There’s been a lot of talk lately about people saying you shouldn’t blog anymore. The arguments seem to break into two categories:
- Don’t blog because you probably have nothing interesting to say and no-one will read it
- Don’t blog because it’s passé and there’s better places to go
The problem with these arguments is that they’re missing the big picture, and that’s presence. Namely, your presence (either your company or yourself) on the internet.
Photo by Geoff S.
The internet is a noisy place. It’s filled with every type of company and personality, all trying to make themselves heard all at the same time. (Marshall McLuhan would have exploded from joy if he’d lived to see today’s internet). Like standing in the middle of a loud party, it’s hard to be heard. That’s why presence is so important — people will pay attention to those they perceive as important. You need to be staking claims in a variety of places, and investing time and effort in key areas to ensure the quality and intensity of your signal can rise to the top.
You need multiple approaches in various forms all leading to the same message (love you, Marshall, really!). And on the internet, it’s definitely a plural thing — not just one thing. A single channel would be a blog or a MySpace page. One thing. Multiple (full) channels would be like maintaining a big website, constantly engaging people in forums, and Twittering constantly. That’s expensive.
So think of things in a smaller sense: microchannels (and no, I refer not to the ill-fated Micro Channel of yore).
There are countless ways of approaching other people, from social networking to one-off media downloads. To give you an idea, this is what I personally engage in:
- Experience Matters
- My personal blog site (home of many a rant)
- Numerous forums
- Britekite (I also had a Fire Eagle setup but let it expire)
- Facebook (even though I don’t really do anything)
- and some other ones that I’m missing because I’ve got too many to keep track of…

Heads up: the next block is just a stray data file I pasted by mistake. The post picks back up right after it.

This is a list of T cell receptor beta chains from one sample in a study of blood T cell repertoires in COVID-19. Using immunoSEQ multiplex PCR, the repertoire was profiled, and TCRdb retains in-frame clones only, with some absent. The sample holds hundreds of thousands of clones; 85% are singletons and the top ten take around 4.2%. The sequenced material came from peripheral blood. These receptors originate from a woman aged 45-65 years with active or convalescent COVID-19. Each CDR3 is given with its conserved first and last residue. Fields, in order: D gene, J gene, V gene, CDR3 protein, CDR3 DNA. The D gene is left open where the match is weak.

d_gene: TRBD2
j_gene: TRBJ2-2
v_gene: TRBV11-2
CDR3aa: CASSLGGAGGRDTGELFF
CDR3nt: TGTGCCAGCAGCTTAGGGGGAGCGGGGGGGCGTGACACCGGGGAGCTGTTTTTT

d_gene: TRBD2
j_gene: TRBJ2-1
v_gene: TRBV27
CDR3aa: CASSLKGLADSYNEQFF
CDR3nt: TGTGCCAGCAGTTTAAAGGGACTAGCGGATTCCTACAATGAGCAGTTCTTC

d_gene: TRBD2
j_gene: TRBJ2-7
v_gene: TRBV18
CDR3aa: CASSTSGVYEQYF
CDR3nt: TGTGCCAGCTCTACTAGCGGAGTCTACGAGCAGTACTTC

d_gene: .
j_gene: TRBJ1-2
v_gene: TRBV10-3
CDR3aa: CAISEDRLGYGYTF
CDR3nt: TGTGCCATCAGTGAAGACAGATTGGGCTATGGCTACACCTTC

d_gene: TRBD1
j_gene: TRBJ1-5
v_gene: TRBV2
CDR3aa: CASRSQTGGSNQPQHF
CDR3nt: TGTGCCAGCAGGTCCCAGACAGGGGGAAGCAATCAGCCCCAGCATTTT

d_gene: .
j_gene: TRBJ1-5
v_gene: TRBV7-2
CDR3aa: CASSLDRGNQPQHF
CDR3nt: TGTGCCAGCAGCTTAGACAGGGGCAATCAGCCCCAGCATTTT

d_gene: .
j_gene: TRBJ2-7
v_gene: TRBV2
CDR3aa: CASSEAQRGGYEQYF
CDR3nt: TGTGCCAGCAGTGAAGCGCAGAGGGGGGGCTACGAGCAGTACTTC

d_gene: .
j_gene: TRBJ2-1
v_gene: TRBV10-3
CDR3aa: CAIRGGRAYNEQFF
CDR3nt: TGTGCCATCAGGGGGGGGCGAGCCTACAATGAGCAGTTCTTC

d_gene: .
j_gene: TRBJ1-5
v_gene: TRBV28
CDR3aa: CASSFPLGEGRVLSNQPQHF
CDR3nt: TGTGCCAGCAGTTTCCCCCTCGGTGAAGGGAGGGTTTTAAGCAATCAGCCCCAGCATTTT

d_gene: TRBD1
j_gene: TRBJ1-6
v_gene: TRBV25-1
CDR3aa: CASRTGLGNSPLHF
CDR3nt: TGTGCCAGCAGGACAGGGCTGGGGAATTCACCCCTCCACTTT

And just to illustrate the point, here’s a series of services I don’t use (for no particular reason) that friends of mine use:
As you can see, there’s a lot of them. But most of them can provide only limited value due to specific focus (e.g. bookmarking, or current location) or limitation on the content (e.g. 140 characters for Twitter). This creates the nature of the microchannel — limited, specific content.
Hopefully, you’ve already noticed the problem here. Microchannels — as cool and enticing as they are — are tricky to coordinate into a cohesive message. It’s sort of like trying to pull together lines from a dozen different books so you can read “Dick and Jane.” It also requires work for the reader (e.g. reading multiple Twitters or looking through Flickr pictures). And that (drum roll, please) makes it really hard to easily provide your point of view.
(I wonder where he’s going with this. What could he be talking about? Could it be … BLOGS?)
Yes, blogs. I don’t care if people think they’re old and boring — anyone who doesn’t think blogs provide value has not directly experienced what a blog can do. Well-crafted messages on blogs provide value, insight, and can impart actual personality of an otherwise faceless company (heck, even a half-assed blog entry can be very useful). As part of a microchannel effort, you can direct readers (and links) to blog entries that are specifically tuned to the points you wish to discuss. Anyone reading the blog could then be directed to a website to enquire about products or services.
That said, don’t just think you can only blog and that’ll be enough. You need to engage people where they’re spending their time, which means going into the microchannels, too. But it’s not too much effort to lead them back to a blog entry. And if you provide a good RSS feed, some of these things are automatic (my blog automatically posts announcements to Twitter, for example).
Now comes the other question: Should you blog?
With only a couple of exceptions (notably anyone in the financial industry), it’s a resounding “yes“ in my book. The reasoning behind not having anything interesting to say (or have the chops to write it down) is weak at best — just because one person might not find it interesting doesn’t mean no one will (believe me, if you’ve seen any of the posts on my blog, you might think mine is a total waste of time — but I get a lot of traffic). At worst, the only thing your blog will do is increase traffic to your website. At best, it might make you rich.
But what happens if you choose not to blog?
Well, if you stick to what others suggest, and do only the most trendy things, you’ll miss a lot of potential audience. You’ll have to spend more effort to get across complex ideas because the microchannels don’t always offer enough space, and spend more time linking everything together. And you’ll have to wave goodbye to a lot of potential search traffic because Google (and Yahoo! and Microsoft and Baidu) can’t search Facebook, parse your audio/video for keywords, won’t tie together all your Twitter entries, or understand that all your tagged articles mean something as a whole.
So I say “blog.” Or die the death of the unseen.